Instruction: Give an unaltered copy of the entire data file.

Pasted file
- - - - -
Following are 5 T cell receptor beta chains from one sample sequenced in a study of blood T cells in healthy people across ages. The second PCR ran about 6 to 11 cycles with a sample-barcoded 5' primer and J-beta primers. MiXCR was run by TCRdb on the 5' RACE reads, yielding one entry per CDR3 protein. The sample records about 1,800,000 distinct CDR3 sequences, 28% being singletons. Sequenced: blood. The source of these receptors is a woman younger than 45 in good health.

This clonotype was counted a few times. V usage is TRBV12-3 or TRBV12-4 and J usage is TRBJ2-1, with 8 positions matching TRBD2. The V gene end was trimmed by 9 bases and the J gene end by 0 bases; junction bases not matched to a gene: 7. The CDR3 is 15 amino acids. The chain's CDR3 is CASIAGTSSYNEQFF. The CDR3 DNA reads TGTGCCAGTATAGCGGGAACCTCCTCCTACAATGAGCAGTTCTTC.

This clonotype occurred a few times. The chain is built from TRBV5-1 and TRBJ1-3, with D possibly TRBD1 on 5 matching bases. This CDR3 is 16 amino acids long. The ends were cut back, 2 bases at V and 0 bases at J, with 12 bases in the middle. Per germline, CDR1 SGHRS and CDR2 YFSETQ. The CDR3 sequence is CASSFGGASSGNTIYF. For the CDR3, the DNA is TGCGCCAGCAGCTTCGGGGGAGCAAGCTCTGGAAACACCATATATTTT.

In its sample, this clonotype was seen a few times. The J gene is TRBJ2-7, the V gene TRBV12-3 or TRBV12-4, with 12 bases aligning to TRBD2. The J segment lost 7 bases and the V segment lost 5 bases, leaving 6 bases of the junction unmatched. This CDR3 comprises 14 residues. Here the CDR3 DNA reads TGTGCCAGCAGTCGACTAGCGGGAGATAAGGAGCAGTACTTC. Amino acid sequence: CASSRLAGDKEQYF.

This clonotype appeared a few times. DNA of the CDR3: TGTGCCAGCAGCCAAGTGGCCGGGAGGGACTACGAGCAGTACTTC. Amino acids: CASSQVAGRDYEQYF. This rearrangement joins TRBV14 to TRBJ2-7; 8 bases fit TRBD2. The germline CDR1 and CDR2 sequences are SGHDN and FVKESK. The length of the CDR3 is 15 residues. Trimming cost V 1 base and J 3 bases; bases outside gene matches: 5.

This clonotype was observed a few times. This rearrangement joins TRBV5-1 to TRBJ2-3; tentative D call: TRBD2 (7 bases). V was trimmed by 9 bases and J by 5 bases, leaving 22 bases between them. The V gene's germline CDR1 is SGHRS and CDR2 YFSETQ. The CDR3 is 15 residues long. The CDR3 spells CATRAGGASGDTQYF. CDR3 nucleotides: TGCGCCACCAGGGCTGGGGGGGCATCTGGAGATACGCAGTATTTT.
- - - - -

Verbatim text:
Following are 5 T cell receptor beta chains from one sample sequenced in a study of blood T cells in healthy people across ages. The second PCR ran about 6 to 11 cycles with a sample-barcoded 5' primer and J-beta primers. MiXCR was run by TCRdb on the 5' RACE reads, yielding one entry per CDR3 protein. The sample records about 1,800,000 distinct CDR3 sequences, 28% being singletons. Sequenced: blood. The source of these receptors is a woman younger than 45 in good health.

This clonotype was counted a few times. V usage is TRBV12-3 or TRBV12-4 and J usage is TRBJ2-1, with 8 positions matching TRBD2. The V gene end was trimmed by 9 bases and the J gene end by 0 bases; junction bases not matched to a gene: 7. The CDR3 is 15 amino acids. The chain's CDR3 is CASIAGTSSYNEQFF. The CDR3 DNA reads TGTGCCAGTATAGCGGGAACCTCCTCCTACAATGAGCAGTTCTTC.

This clonotype occurred a few times. The chain is built from TRBV5-1 and TRBJ1-3, with D possibly TRBD1 on 5 matching bases. This CDR3 is 16 amino acids long. The ends were cut back, 2 bases at V and 0 bases at J, with 12 bases in the middle. Per germline, CDR1 SGHRS and CDR2 YFSETQ. The CDR3 sequence is CASSFGGASSGNTIYF. For the CDR3, the DNA is TGCGCCAGCAGCTTCGGGGGAGCAAGCTCTGGAAACACCATATATTTT.

In its sample, this clonotype was seen a few times. The J gene is TRBJ2-7, the V gene TRBV12-3 or TRBV12-4, with 12 bases aligning to TRBD2. The J segment lost 7 bases and the V segment lost 5 bases, leaving 6 bases of the junction unmatched. This CDR3 comprises 14 residues. Here the CDR3 DNA reads TGTGCCAGCAGTCGACTAGCGGGAGATAAGGAGCAGTACTTC. Amino acid sequence: CASSRLAGDKEQYF.

This clonotype appeared a few times. DNA of the CDR3: TGTGCCAGCAGCCAAGTGGCCGGGAGGGACTACGAGCAGTACTTC. Amino acids: CASSQVAGRDYEQYF. This rearrangement joins TRBV14 to TRBJ2-7; 8 bases fit TRBD2. The germline CDR1 and CDR2 sequences are SGHDN and FVKESK. The length of the CDR3 is 15 residues. Trimming cost V 1 base and J 3 bases; bases outside gene matches: 5.

This clonotype was observed a few times. This rearrangement joins TRBV5-1 to TRBJ2-3; tentative D call: TRBD2 (7 bases). V was trimmed by 9 bases and J by 5 bases, leaving 22 bases between them. The V gene's germline CDR1 is SGHRS and CDR2 YFSETQ. The CDR3 is 15 residues long. The CDR3 spells CATRAGGASGDTQYF. CDR3 nucleotides: TGCGCCACCAGGGCTGGGGGGGCATCTGGAGATACGCAGTATTTT.